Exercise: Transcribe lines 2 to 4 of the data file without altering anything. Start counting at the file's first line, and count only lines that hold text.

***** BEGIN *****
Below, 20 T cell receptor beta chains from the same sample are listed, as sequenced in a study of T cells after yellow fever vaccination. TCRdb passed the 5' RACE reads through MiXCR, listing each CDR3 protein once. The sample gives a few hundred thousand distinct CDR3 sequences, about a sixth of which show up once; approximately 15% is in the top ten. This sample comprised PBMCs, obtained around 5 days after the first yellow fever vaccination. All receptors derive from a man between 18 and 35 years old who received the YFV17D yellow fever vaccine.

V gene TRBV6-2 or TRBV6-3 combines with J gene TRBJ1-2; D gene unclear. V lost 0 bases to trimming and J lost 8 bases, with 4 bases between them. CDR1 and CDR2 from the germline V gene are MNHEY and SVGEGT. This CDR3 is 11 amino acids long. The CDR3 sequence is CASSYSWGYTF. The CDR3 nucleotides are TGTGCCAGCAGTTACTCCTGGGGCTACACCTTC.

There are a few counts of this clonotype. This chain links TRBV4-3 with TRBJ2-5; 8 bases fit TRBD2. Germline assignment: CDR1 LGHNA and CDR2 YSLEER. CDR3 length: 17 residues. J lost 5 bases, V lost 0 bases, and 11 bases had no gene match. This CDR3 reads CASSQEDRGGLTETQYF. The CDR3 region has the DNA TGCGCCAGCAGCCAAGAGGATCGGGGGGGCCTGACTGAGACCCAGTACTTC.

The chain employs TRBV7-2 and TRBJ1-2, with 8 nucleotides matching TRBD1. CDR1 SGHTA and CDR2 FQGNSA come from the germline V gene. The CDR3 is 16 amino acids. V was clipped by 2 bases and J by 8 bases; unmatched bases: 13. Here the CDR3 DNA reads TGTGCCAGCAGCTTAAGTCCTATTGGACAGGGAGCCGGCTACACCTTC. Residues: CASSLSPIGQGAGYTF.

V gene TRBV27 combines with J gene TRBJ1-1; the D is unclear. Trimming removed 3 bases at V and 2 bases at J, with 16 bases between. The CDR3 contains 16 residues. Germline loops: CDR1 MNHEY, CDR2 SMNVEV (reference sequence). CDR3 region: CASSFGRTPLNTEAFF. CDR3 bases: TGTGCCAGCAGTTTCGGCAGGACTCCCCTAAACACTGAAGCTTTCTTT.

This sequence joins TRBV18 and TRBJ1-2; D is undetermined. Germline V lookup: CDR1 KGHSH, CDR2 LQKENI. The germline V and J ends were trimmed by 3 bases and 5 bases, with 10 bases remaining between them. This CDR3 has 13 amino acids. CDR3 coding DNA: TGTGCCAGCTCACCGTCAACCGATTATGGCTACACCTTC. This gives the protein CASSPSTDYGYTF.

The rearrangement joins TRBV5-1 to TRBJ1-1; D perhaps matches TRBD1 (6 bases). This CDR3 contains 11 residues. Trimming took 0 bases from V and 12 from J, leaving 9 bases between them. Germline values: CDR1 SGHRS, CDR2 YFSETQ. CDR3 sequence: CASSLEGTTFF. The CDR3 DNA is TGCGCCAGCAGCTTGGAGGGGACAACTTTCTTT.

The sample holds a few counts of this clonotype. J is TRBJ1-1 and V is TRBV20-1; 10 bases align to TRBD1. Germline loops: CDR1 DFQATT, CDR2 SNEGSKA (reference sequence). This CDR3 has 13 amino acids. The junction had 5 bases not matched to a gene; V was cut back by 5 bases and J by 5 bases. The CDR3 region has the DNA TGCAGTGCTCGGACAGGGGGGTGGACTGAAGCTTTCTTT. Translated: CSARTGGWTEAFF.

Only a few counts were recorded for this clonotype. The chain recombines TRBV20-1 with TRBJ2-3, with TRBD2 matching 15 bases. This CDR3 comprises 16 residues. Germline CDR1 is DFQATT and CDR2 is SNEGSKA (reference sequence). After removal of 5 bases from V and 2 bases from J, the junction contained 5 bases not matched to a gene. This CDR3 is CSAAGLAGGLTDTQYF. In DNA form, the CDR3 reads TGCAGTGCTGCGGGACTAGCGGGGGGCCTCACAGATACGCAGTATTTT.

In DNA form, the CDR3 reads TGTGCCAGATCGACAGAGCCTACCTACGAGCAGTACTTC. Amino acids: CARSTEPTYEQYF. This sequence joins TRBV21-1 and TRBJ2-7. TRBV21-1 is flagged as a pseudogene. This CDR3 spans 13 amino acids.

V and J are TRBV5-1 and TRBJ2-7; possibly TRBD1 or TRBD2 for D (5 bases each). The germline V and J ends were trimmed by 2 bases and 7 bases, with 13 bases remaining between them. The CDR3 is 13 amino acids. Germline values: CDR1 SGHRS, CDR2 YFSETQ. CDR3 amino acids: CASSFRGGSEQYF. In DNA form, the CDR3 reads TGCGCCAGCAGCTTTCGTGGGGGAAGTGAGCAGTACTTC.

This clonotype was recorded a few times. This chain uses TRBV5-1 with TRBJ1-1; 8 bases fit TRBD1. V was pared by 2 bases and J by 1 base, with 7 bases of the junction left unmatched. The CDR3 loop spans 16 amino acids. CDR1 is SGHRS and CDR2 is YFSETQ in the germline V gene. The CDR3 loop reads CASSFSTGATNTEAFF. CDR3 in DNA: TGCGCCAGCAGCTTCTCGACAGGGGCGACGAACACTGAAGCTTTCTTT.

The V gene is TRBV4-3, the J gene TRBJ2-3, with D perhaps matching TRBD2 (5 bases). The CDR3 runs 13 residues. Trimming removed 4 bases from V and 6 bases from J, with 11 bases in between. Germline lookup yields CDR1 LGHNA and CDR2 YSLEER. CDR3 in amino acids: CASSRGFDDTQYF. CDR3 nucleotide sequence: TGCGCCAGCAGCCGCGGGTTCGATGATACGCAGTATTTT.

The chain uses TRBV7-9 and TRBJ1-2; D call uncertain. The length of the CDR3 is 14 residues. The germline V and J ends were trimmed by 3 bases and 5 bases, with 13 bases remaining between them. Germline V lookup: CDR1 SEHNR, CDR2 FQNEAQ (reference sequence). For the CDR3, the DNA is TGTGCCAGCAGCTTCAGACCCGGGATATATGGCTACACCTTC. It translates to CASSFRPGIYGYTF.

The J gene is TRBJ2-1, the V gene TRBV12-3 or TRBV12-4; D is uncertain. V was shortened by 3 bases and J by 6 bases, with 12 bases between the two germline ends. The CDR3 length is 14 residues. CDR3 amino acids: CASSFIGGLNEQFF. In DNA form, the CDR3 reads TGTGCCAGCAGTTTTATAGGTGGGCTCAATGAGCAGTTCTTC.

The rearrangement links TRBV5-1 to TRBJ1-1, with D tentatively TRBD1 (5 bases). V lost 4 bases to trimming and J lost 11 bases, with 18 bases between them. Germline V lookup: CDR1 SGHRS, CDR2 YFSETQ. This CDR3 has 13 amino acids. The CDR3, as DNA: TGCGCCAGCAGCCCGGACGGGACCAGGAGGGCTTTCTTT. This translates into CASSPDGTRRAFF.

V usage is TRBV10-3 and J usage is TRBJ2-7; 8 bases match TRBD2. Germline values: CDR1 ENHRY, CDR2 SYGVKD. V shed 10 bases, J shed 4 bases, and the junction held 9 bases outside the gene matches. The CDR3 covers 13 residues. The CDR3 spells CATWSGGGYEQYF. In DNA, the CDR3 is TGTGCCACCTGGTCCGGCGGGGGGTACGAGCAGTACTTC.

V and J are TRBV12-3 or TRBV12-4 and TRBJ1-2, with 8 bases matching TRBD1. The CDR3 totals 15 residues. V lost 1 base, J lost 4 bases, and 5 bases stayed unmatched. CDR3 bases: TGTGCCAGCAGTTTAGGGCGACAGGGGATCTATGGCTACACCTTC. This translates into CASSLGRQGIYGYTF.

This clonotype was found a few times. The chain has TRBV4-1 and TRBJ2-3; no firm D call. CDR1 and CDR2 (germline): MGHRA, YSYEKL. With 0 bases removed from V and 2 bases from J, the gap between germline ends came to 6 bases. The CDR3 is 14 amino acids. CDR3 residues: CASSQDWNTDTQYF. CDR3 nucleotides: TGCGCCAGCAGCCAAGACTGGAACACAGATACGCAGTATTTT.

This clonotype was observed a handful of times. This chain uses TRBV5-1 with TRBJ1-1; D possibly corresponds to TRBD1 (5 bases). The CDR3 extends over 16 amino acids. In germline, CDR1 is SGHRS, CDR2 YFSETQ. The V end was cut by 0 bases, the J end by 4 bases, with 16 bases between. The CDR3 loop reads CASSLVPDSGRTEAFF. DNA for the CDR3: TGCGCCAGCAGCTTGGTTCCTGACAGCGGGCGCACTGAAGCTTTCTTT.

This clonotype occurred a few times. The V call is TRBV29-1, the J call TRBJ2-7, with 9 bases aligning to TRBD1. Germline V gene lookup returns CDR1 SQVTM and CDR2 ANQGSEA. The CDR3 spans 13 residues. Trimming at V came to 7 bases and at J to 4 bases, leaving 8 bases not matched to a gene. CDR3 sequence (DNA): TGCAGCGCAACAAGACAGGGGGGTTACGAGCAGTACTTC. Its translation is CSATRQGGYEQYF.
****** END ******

V gene TRBV6-2 or TRBV6-3 combines with J gene TRBJ1-2; D gene unclear. V lost 0 bases to trimming and J lost 8 bases, with 4 bases between them. CDR1 and CDR2 from the germline V gene are MNHEY and SVGEGT. This CDR3 is 11 amino acids long. The CDR3 sequence is CASSYSWGYTF. The CDR3 nucleotides are TGTGCCAGCAGTTACTCCTGGGGCTACACCTTC.

There are a few counts of this clonotype. This chain links TRBV4-3 with TRBJ2-5; 8 bases fit TRBD2. Germline assignment: CDR1 LGHNA and CDR2 YSLEER. CDR3 length: 17 residues. J lost 5 bases, V lost 0 bases, and 11 bases had no gene match. This CDR3 reads CASSQEDRGGLTETQYF. The CDR3 region has the DNA TGCGCCAGCAGCCAAGAGGATCGGGGGGGCCTGACTGAGACCCAGTACTTC.

The chain employs TRBV7-2 and TRBJ1-2, with 8 nucleotides matching TRBD1. CDR1 SGHTA and CDR2 FQGNSA come from the germline V gene. The CDR3 is 16 amino acids. V was clipped by 2 bases and J by 8 bases; unmatched bases: 13. Here the CDR3 DNA reads TGTGCCAGCAGCTTAAGTCCTATTGGACAGGGAGCCGGCTACACCTTC. Residues: CASSLSPIGQGAGYTF.